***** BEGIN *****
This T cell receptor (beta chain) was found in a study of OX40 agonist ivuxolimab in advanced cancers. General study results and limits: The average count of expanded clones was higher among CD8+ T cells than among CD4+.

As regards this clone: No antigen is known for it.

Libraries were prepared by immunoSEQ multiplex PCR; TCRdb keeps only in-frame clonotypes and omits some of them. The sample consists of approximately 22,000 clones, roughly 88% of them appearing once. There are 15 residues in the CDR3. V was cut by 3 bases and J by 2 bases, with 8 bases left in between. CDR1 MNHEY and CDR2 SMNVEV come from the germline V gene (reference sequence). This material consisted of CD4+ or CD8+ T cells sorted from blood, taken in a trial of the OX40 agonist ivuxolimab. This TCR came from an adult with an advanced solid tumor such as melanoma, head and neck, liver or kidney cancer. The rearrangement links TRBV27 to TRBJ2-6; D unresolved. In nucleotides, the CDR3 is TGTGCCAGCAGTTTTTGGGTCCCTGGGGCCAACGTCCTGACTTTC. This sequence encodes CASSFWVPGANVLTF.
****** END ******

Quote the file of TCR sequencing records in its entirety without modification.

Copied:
This T cell receptor (beta chain) was found in a study of OX40 agonist ivuxolimab in advanced cancers. General study results and limits: The average count of expanded clones was higher among CD8+ T cells than among CD4+.

As regards this clone: No antigen is known for it.

Libraries were prepared by immunoSEQ multiplex PCR; TCRdb keeps only in-frame clonotypes and omits some of them. The sample consists of approximately 22,000 clones, roughly 88% of them appearing once. There are 15 residues in the CDR3. V was cut by 3 bases and J by 2 bases, with 8 bases left in between. CDR1 MNHEY and CDR2 SMNVEV come from the germline V gene (reference sequence). This material consisted of CD4+ or CD8+ T cells sorted from blood, taken in a trial of the OX40 agonist ivuxolimab. This TCR came from an adult with an advanced solid tumor such as melanoma, head and neck, liver or kidney cancer. The rearrangement links TRBV27 to TRBJ2-6; D unresolved. In nucleotides, the CDR3 is TGTGCCAGCAGTTTTTGGGTCCCTGGGGCCAACGTCCTGACTTTC. This sequence encodes CASSFWVPGANVLTF.